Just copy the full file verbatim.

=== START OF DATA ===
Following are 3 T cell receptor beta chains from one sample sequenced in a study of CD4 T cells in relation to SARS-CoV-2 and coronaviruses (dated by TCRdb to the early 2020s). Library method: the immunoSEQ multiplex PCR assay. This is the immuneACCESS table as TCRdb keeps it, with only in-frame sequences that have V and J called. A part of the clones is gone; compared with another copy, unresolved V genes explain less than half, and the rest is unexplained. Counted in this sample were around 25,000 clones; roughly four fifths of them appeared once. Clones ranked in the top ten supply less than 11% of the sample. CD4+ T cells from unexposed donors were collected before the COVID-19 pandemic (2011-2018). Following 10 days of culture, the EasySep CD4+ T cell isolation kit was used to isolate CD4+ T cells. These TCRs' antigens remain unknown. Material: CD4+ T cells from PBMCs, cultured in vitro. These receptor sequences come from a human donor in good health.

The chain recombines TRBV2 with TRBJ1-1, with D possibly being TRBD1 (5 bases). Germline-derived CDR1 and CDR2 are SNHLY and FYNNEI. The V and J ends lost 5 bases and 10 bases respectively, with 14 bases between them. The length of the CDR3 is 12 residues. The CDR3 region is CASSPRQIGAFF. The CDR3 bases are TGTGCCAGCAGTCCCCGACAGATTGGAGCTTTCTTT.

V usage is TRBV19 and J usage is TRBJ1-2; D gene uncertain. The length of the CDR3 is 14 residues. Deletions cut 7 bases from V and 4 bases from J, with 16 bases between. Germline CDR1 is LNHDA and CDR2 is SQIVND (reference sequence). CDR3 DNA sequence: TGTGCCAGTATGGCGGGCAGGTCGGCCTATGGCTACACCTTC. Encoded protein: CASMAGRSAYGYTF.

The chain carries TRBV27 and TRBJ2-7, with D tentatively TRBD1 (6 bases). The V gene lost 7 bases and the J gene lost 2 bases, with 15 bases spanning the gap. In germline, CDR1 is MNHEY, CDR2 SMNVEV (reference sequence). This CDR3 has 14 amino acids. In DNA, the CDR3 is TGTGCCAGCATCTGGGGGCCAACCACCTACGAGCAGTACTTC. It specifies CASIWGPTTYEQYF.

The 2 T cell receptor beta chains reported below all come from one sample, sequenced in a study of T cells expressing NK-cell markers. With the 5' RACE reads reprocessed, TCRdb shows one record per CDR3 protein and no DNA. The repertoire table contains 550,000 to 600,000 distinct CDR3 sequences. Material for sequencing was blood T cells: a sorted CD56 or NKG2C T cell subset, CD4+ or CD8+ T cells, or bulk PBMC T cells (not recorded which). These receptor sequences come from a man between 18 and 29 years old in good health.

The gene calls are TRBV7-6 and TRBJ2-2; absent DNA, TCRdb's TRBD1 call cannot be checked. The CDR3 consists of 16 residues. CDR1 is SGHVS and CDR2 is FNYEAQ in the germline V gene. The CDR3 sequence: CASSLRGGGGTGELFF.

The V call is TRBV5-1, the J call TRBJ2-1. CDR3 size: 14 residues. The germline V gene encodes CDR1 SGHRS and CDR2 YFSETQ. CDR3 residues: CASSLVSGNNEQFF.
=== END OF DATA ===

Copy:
Following are 3 T cell receptor beta chains from one sample sequenced in a study of CD4 T cells in relation to SARS-CoV-2 and coronaviruses (dated by TCRdb to the early 2020s). Library method: the immunoSEQ multiplex PCR assay. This is the immuneACCESS table as TCRdb keeps it, with only in-frame sequences that have V and J called. A part of the clones is gone; compared with another copy, unresolved V genes explain less than half, and the rest is unexplained. Counted in this sample were around 25,000 clones; roughly four fifths of them appeared once. Clones ranked in the top ten supply less than 11% of the sample. CD4+ T cells from unexposed donors were collected before the COVID-19 pandemic (2011-2018). Following 10 days of culture, the EasySep CD4+ T cell isolation kit was used to isolate CD4+ T cells. These TCRs' antigens remain unknown. Material: CD4+ T cells from PBMCs, cultured in vitro. These receptor sequences come from a human donor in good health.

The chain recombines TRBV2 with TRBJ1-1, with D possibly being TRBD1 (5 bases). Germline-derived CDR1 and CDR2 are SNHLY and FYNNEI. The V and J ends lost 5 bases and 10 bases respectively, with 14 bases between them. The length of the CDR3 is 12 residues. The CDR3 region is CASSPRQIGAFF. The CDR3 bases are TGTGCCAGCAGTCCCCGACAGATTGGAGCTTTCTTT.

V usage is TRBV19 and J usage is TRBJ1-2; D gene uncertain. The length of the CDR3 is 14 residues. Deletions cut 7 bases from V and 4 bases from J, with 16 bases between. Germline CDR1 is LNHDA and CDR2 is SQIVND (reference sequence). CDR3 DNA sequence: TGTGCCAGTATGGCGGGCAGGTCGGCCTATGGCTACACCTTC. Encoded protein: CASMAGRSAYGYTF.

The chain carries TRBV27 and TRBJ2-7, with D tentatively TRBD1 (6 bases). The V gene lost 7 bases and the J gene lost 2 bases, with 15 bases spanning the gap. In germline, CDR1 is MNHEY, CDR2 SMNVEV (reference sequence). This CDR3 has 14 amino acids. In DNA, the CDR3 is TGTGCCAGCATCTGGGGGCCAACCACCTACGAGCAGTACTTC. It specifies CASIWGPTTYEQYF.

The 2 T cell receptor beta chains reported below all come from one sample, sequenced in a study of T cells expressing NK-cell markers. With the 5' RACE reads reprocessed, TCRdb shows one record per CDR3 protein and no DNA. The repertoire table contains 550,000 to 600,000 distinct CDR3 sequences. Material for sequencing was blood T cells: a sorted CD56 or NKG2C T cell subset, CD4+ or CD8+ T cells, or bulk PBMC T cells (not recorded which). These receptor sequences come from a man between 18 and 29 years old in good health.

The gene calls are TRBV7-6 and TRBJ2-2; absent DNA, TCRdb's TRBD1 call cannot be checked. The CDR3 consists of 16 residues. CDR1 is SGHVS and CDR2 is FNYEAQ in the germline V gene. The CDR3 sequence: CASSLRGGGGTGELFF.

The V call is TRBV5-1, the J call TRBJ2-1. CDR3 size: 14 residues. The germline V gene encodes CDR1 SGHRS and CDR2 YFSETQ. CDR3 residues: CASSLVSGNNEQFF.